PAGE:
Film Studies at The Bishop's Stortford High School
Examination Board: WJEC.
'Writing, painting, photography, dance, architecture - there is an aspect of almost every art form that is useful and that merges into film in some way.'
Sydney Pollack (Oscar-winning director, producer and actor).
The AS and A2 specification in Film Studies is designed to deepen students understanding and cultivate their appreciation and enjoyment of film. The specification grows out of the cineliteracy the students will have developed informally since childhood.Students will study Cinema as a medium, as an art form and as a social and economic institution. They will also engage with a wide range of different kinds of film, developing skills of observation, critical analysis and personal reflection.
Looking forward to undergraduate study, they will learn to use the work of academic experts and theorists in their own analysis. In addition, Film Studies has a strong practical element and students will have the opportunity to get to grips with the practical demands of filmmaking and create their own films.
What makes a good Film Studies student?
Enthusiasm. We do not expect students to have an extensive knowledge of films, or of film production, but students are encouraged to extend beyond their existing knowledge with the films screened throughout the year. It is important that students are willing to engage with a wide variety of films and able to undertake independent research of the film industry and its audience. Students are encouraged to develop their own areas of interest in film, and as such should expect to be watching films regularly in their own time.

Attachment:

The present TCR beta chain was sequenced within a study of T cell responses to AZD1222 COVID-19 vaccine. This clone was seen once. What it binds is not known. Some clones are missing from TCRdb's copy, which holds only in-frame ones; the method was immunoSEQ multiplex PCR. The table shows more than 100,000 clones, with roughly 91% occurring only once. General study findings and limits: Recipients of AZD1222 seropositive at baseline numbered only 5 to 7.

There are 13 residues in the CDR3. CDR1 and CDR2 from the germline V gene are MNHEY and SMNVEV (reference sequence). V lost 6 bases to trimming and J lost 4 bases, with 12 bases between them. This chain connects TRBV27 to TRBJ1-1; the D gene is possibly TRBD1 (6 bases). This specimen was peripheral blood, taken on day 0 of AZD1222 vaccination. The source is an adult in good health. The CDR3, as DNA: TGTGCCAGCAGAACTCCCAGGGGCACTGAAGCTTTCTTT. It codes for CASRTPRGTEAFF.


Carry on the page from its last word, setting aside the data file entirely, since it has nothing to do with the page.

In terms of formally assessed work, it is important students develop further good essay writing skills and critical thinking skills through the year so that they can deconstruct a film with ease.
What can I expect to learn in Film Studies?
Our aim is for students to become more familiar with a wide range of cinema, concentrating on US and UK films and industries at AS, and moving on to World Cinema and Film Movements at A2. Students will develop the theoretical underpinning of the study of film.
In practical terms, students will learn how to plan, script, shoot and edit their own filmmaking projects. University research concludes that students find Film Studies a very popular subject choice, highlighting the opportunities for debate and cross-curricular study.
Film Studies students usually go on at least one field trip a year. Past trips have included screenings in National Schools Film Week and trips to the British Film Institute (BFI) in London.
Students will be offered support and advice in making and entering their own creative work in festivals and competitions.
As a liberal arts subject, it has links with many other subjects including Media Studies, English, Philosophy, Theatre Studies, Modern Languages, History, Psychology, Government and Politics, Art and Music.
B grade or above in GCSE English Language or Literature.
Examinations: 30% at AS level, 25% at A2 level.
Coursework: 20% at AS, 25% at A2.
A-level Film Studies will provide a strong base for progression to undergraduate studies in Film Theory, Film Criticism and Film History. Many students go on to study Film and Film Production at university.
How to apply
If you want to apply for this course, you will need to contact The Bishop's Stortford High School directly.